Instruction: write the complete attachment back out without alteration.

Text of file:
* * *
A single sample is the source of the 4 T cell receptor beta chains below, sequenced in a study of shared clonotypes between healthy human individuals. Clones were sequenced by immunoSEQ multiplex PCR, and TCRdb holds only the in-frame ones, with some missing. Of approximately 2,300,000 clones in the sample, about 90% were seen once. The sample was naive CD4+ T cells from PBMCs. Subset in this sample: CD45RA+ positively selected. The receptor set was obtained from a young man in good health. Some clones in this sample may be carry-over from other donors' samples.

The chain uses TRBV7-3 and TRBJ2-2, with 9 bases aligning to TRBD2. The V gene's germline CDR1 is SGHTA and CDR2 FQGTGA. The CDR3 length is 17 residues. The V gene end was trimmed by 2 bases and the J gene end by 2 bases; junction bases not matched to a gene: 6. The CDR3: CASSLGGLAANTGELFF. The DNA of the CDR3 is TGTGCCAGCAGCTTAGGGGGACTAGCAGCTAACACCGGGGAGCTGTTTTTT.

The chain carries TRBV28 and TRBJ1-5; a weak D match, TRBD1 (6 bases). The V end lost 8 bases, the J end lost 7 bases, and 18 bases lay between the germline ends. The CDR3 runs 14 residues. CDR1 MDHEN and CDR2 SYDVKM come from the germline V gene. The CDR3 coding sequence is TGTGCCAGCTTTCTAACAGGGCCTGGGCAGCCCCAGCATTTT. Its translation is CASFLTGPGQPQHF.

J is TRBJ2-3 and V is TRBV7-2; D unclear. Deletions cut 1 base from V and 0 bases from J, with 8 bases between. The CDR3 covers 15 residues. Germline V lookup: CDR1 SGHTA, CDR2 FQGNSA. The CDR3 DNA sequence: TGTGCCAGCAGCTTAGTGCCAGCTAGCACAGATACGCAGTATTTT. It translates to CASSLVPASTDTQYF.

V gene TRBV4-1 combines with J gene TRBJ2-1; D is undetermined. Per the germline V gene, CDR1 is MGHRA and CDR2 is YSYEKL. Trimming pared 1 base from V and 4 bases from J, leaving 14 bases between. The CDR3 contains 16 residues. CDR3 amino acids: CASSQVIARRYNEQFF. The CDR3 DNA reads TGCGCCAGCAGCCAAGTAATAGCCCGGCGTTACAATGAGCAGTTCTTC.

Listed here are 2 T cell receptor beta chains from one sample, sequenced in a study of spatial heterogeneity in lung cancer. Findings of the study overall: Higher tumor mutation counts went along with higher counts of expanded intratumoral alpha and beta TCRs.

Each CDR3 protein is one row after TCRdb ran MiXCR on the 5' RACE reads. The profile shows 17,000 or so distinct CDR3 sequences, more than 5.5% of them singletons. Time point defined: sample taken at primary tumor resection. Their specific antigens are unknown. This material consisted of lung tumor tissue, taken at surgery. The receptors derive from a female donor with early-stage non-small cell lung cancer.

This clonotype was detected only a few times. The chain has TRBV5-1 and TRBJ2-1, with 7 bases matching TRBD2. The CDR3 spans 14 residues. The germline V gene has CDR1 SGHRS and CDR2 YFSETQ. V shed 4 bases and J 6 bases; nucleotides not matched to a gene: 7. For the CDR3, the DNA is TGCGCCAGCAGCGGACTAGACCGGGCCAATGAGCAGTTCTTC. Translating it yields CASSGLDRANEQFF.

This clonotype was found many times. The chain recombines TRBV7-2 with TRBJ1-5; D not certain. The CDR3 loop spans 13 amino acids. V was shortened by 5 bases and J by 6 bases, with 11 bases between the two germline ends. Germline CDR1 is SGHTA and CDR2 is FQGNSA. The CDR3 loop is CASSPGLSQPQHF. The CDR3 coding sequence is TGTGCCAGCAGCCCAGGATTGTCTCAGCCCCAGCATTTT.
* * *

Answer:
A single sample is the source of the 4 T cell receptor beta chains below, sequenced in a study of shared clonotypes between healthy human individuals. Clones were sequenced by immunoSEQ multiplex PCR, and TCRdb holds only the in-frame ones, with some missing. Of approximately 2,300,000 clones in the sample, about 90% were seen once. The sample was naive CD4+ T cells from PBMCs. Subset in this sample: CD45RA+ positively selected. The receptor set was obtained from a young man in good health. Some clones in this sample may be carry-over from other donors' samples.

The chain uses TRBV7-3 and TRBJ2-2, with 9 bases aligning to TRBD2. The V gene's germline CDR1 is SGHTA and CDR2 FQGTGA. The CDR3 length is 17 residues. The V gene end was trimmed by 2 bases and the J gene end by 2 bases; junction bases not matched to a gene: 6. The CDR3: CASSLGGLAANTGELFF. The DNA of the CDR3 is TGTGCCAGCAGCTTAGGGGGACTAGCAGCTAACACCGGGGAGCTGTTTTTT.

The chain carries TRBV28 and TRBJ1-5; a weak D match, TRBD1 (6 bases). The V end lost 8 bases, the J end lost 7 bases, and 18 bases lay between the germline ends. The CDR3 runs 14 residues. CDR1 MDHEN and CDR2 SYDVKM come from the germline V gene. The CDR3 coding sequence is TGTGCCAGCTTTCTAACAGGGCCTGGGCAGCCCCAGCATTTT. Its translation is CASFLTGPGQPQHF.

J is TRBJ2-3 and V is TRBV7-2; D unclear. Deletions cut 1 base from V and 0 bases from J, with 8 bases between. The CDR3 covers 15 residues. Germline V lookup: CDR1 SGHTA, CDR2 FQGNSA. The CDR3 DNA sequence: TGTGCCAGCAGCTTAGTGCCAGCTAGCACAGATACGCAGTATTTT. It translates to CASSLVPASTDTQYF.

V gene TRBV4-1 combines with J gene TRBJ2-1; D is undetermined. Per the germline V gene, CDR1 is MGHRA and CDR2 is YSYEKL. Trimming pared 1 base from V and 4 bases from J, leaving 14 bases between. The CDR3 contains 16 residues. CDR3 amino acids: CASSQVIARRYNEQFF. The CDR3 DNA reads TGCGCCAGCAGCCAAGTAATAGCCCGGCGTTACAATGAGCAGTTCTTC.

Listed here are 2 T cell receptor beta chains from one sample, sequenced in a study of spatial heterogeneity in lung cancer. Findings of the study overall: Higher tumor mutation counts went along with higher counts of expanded intratumoral alpha and beta TCRs.

Each CDR3 protein is one row after TCRdb ran MiXCR on the 5' RACE reads. The profile shows 17,000 or so distinct CDR3 sequences, more than 5.5% of them singletons. Time point defined: sample taken at primary tumor resection. Their specific antigens are unknown. This material consisted of lung tumor tissue, taken at surgery. The receptors derive from a female donor with early-stage non-small cell lung cancer.

This clonotype was detected only a few times. The chain has TRBV5-1 and TRBJ2-1, with 7 bases matching TRBD2. The CDR3 spans 14 residues. The germline V gene has CDR1 SGHRS and CDR2 YFSETQ. V shed 4 bases and J 6 bases; nucleotides not matched to a gene: 7. For the CDR3, the DNA is TGCGCCAGCAGCGGACTAGACCGGGCCAATGAGCAGTTCTTC. Translating it yields CASSGLDRANEQFF.

This clonotype was found many times. The chain recombines TRBV7-2 with TRBJ1-5; D not certain. The CDR3 loop spans 13 amino acids. V was shortened by 5 bases and J by 6 bases, with 11 bases between the two germline ends. Germline CDR1 is SGHTA and CDR2 is FQGNSA. The CDR3 loop is CASSPGLSQPQHF. The CDR3 coding sequence is TGTGCCAGCAGCCCAGGATTGTCTCAGCCCCAGCATTTT.